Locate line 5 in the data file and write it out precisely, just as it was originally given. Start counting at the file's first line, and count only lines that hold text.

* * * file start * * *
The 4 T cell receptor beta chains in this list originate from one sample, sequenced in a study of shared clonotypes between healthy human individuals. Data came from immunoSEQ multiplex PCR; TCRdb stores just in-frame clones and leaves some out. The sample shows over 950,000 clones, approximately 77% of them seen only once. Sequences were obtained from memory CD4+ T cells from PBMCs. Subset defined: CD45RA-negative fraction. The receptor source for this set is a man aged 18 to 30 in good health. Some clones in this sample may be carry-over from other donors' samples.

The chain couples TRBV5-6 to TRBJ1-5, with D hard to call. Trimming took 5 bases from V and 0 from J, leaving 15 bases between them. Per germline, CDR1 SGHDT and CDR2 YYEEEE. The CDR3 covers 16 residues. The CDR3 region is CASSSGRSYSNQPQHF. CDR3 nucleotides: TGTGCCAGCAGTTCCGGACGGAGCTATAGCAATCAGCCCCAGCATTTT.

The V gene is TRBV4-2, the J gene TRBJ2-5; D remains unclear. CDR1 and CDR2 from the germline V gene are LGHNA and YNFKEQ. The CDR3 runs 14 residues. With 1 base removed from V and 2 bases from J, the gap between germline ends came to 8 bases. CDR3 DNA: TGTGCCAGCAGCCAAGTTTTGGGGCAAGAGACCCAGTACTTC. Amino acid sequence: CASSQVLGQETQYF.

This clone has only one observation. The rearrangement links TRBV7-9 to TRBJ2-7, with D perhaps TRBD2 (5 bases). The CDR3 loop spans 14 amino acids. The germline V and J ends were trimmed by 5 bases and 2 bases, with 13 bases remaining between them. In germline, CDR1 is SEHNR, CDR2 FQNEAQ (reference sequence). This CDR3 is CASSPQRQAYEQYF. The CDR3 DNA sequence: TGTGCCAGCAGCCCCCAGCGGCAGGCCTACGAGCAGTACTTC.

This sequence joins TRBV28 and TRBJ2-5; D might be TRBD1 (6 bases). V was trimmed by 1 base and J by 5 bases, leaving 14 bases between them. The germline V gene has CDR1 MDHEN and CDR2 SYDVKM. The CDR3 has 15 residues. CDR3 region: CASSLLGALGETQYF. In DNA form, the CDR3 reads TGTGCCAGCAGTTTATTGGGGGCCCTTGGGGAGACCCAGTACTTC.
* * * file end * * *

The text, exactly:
This sequence joins TRBV28 and TRBJ2-5; D might be TRBD1 (6 bases). V was trimmed by 1 base and J by 5 bases, leaving 14 bases between them. The germline V gene has CDR1 MDHEN and CDR2 SYDVKM. The CDR3 has 15 residues. CDR3 region: CASSLLGALGETQYF. In DNA form, the CDR3 reads TGTGCCAGCAGTTTATTGGGGGCCCTTGGGGAGACCCAGTACTTC.